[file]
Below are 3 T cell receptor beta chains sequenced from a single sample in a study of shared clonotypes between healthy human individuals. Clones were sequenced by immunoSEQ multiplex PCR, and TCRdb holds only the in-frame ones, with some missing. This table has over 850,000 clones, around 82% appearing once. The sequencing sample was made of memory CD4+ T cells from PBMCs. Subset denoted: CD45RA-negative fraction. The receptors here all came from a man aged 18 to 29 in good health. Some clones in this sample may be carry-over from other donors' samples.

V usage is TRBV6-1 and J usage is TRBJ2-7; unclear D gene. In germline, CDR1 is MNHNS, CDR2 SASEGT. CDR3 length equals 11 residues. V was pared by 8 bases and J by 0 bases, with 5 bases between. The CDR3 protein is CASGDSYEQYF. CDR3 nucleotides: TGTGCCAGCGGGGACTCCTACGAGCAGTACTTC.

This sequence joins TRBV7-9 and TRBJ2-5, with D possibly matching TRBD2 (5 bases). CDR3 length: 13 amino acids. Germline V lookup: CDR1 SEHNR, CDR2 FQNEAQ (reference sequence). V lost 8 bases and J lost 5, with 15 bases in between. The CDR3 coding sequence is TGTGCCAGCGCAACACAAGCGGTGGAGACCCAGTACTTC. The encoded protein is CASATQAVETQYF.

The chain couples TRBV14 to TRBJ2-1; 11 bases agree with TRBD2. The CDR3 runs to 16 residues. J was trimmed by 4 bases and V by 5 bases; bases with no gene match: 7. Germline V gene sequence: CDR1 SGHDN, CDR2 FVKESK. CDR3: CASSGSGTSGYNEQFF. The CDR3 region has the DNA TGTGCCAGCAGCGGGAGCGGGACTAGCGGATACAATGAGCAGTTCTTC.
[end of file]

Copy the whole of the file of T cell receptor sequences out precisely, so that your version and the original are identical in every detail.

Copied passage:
Below are 3 T cell receptor beta chains sequenced from a single sample in a study of shared clonotypes between healthy human individuals. Clones were sequenced by immunoSEQ multiplex PCR, and TCRdb holds only the in-frame ones, with some missing. This table has over 850,000 clones, around 82% appearing once. The sequencing sample was made of memory CD4+ T cells from PBMCs. Subset denoted: CD45RA-negative fraction. The receptors here all came from a man aged 18 to 29 in good health. Some clones in this sample may be carry-over from other donors' samples.

V usage is TRBV6-1 and J usage is TRBJ2-7; unclear D gene. In germline, CDR1 is MNHNS, CDR2 SASEGT. CDR3 length equals 11 residues. V was pared by 8 bases and J by 0 bases, with 5 bases between. The CDR3 protein is CASGDSYEQYF. CDR3 nucleotides: TGTGCCAGCGGGGACTCCTACGAGCAGTACTTC.

This sequence joins TRBV7-9 and TRBJ2-5, with D possibly matching TRBD2 (5 bases). CDR3 length: 13 amino acids. Germline V lookup: CDR1 SEHNR, CDR2 FQNEAQ (reference sequence). V lost 8 bases and J lost 5, with 15 bases in between. The CDR3 coding sequence is TGTGCCAGCGCAACACAAGCGGTGGAGACCCAGTACTTC. The encoded protein is CASATQAVETQYF.

The chain couples TRBV14 to TRBJ2-1; 11 bases agree with TRBD2. The CDR3 runs to 16 residues. J was trimmed by 4 bases and V by 5 bases; bases with no gene match: 7. Germline V gene sequence: CDR1 SGHDN, CDR2 FVKESK. CDR3: CASSGSGTSGYNEQFF. The CDR3 region has the DNA TGTGCCAGCAGCGGGAGCGGGACTAGCGGATACAATGAGCAGTTCTTC.